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Archant London reporter stunned by 100m final

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No matter what your true sporting preference, most people on the planet, every four years, will find the time needed to tune into the men’s Olympic 100m final.

It turns out only 9.63seconds were actually required to watch Usain Bolt successfully defend his title in east London.

The men’s 100m final is the blue riband event and this year’s race was expected to attract a television audience of 15 million in Britain alone.

It was the hottest ticket in town, 10 times oversubscribed during the ballot sales, but unlike the opening ceremony of the London 2012 Games, it was not a ticketed event for media.

I was, therefore guaranteed a seat in the tribunes, as long as I could find one.

Leaving nothing to chance, I entered the stadium a good four and a half hours before the big race. Others were still walking up and down looking for a free place with less than an hour to go.

The semi-finals gave us all a taste of what was to come, as Justin Gatlin exploded to the line to win the first heat in 9.82secs, before Bolt jogged through the final stages of the next race to clock 9.87.

GB’s Dwain Chambers had made a strong start in the lane next to the defending champion, but was passed in the final 30 metres and had to settle for 10.06, just missing out on a fastest loser’s spot.

The third and final heat was won by Bolt’s fellow Jamaican Yohan Blake, who won world championship gold in Daegu after Bolt was disqualified for a false start.

American Tyson Gay – the second-fastest man of all time – was second as young British star Adam Gemili finished in an impressive third place.

Gemili, a former Dagenham & Redbridge footballer from Dartford, has taken the athletics world by storm this year, running a personal best of 10.02secs and winning world junior gold in Barcelona a few weeks ago.

And he was only a fraction of a second off making the Olympic final at the age of 18.

The laid-back Bolt, of course, had sent his own shockwaves through the sport four years ago in Beijing, coasting to the Olympic title in a world record 9.69secs, which he lowered further to 9.58 in Berlin in 2009.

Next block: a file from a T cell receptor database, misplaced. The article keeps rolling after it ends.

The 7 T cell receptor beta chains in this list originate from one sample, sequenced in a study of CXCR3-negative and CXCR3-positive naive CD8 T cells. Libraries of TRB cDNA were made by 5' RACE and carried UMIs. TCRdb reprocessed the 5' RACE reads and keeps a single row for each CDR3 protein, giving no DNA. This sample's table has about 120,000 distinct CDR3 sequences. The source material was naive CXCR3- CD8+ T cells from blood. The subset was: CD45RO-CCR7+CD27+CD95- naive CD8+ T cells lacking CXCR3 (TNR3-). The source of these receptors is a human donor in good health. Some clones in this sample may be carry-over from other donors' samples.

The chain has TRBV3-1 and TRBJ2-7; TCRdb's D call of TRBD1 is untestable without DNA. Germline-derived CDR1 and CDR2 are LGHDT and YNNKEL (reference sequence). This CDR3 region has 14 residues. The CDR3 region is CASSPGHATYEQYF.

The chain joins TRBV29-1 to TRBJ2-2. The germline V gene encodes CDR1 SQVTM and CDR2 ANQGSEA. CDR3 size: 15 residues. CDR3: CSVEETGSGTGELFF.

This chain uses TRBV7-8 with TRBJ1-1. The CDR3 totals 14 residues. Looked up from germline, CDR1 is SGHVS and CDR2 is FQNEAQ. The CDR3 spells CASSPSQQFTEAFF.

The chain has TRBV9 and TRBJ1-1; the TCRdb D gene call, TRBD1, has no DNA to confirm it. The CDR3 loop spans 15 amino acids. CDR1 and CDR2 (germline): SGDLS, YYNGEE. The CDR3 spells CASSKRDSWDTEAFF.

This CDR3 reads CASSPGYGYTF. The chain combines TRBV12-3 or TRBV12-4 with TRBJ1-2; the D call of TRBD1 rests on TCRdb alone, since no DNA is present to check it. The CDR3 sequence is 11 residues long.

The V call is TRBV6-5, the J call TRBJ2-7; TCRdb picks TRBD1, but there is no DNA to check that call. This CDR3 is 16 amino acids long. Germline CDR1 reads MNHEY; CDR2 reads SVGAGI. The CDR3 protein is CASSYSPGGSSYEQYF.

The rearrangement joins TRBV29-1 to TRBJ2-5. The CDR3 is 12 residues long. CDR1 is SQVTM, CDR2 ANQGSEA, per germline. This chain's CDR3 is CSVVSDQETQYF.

But the first Jamaican to win the Olympic gold – countryman Don Quarrie lost out to Trinidad’s Hasely Crawford by one-hundredth of a second in 1976 – had arrived in London with some questioning his ability to defend his crown.

Despite his customary slow start out of the blocks, Bolt’s victory was certain from about the 30m mark.

He had played up to the cameras in his normal fashion during the introductions as cameras flashed all around the stadium. But, as the crowd finally drew silent, the air was filled with just the sound of a helicopter hovering overhead.

Then the gun sounded and Gatlin, the 2004 champion previously banned for a failed drug test and fastest qualifier for this final, got his nose out in front in the opening strides.

Gatlin’s lead did not last long, however, as Bolt opened his long legs in devastating style, eating up the ground as he thundered towards the line.

Blake followed his training partner over the line to take silver in a personal best of 9.75, while Gatlin claimed bronze in 9.79, another career best, to leave a tearful Gay empty-handed as seven of the finalists went sub-10 seconds.

The Americans have dominated this event historically, producing 16 Olympic champions including Ralph Craig, who won in 1912 final despite several false starts and Jim Hines, the first to run a legal sub-10 second race, clocking 9.95 in 1968.

Britain have the second-highest number of champions with three, after Harold Abrahams won the 1924 title – a story immortalised in the film ‘Chariots of Fire’ – and Alan Wells claimed gold in Moscow in 1980 after a photo-finish.

Linford Christie was crowned in 1992, but disqualified from the final four years later for a false start, as Canada’s Donovan Bailey went on to win in a world record time.

But this is Bolt’s race now.

Olympic champions (US unless stated): 1896 – Tom Burke; 1900 – Frank Jarvis; 1904 – Archie Hahn; 1908 – Reggie Walker (SA); 1912 – Ralph Craig; 1920 – Charles Paddock; 1924 – Harold Abrahams (GBR); 1928 – Percy Williams (Can); 1932 – Eddie Tolan; 1936 – Jesse Owens; 1948 – Harrison Hillard; 1952 – Lindy Remigino; 1956 – Bobby Morrow; 1960 – Armin Hary (Ger); 1964 – Bob Hayes; 1968 – Jim Hines; 1972 – Valery Borzov (Rus); 1976 – Hasely Crawford (Tri); 1980 – Alan Wells (GBR); 1984 – Carl Lewis; 1988 – Carl Lewis*; 1992 – Linford Christie (GBR); 1996 – Donovan Bailey (Can); 2000 – Maurice Greene; 2004 – Justin Gatlin; 2008 – Usain Bolt (Jam); 2012 - Usain Bolt (Jam).

*promoted to gold medal position after original winner Ben Johnson (Can) failed drug test.

Total (26): USA 16 GBR 3 Canada 2 Jamaica 2 South Africa 1 Germany 1 Russia 1 Trinidad 1.

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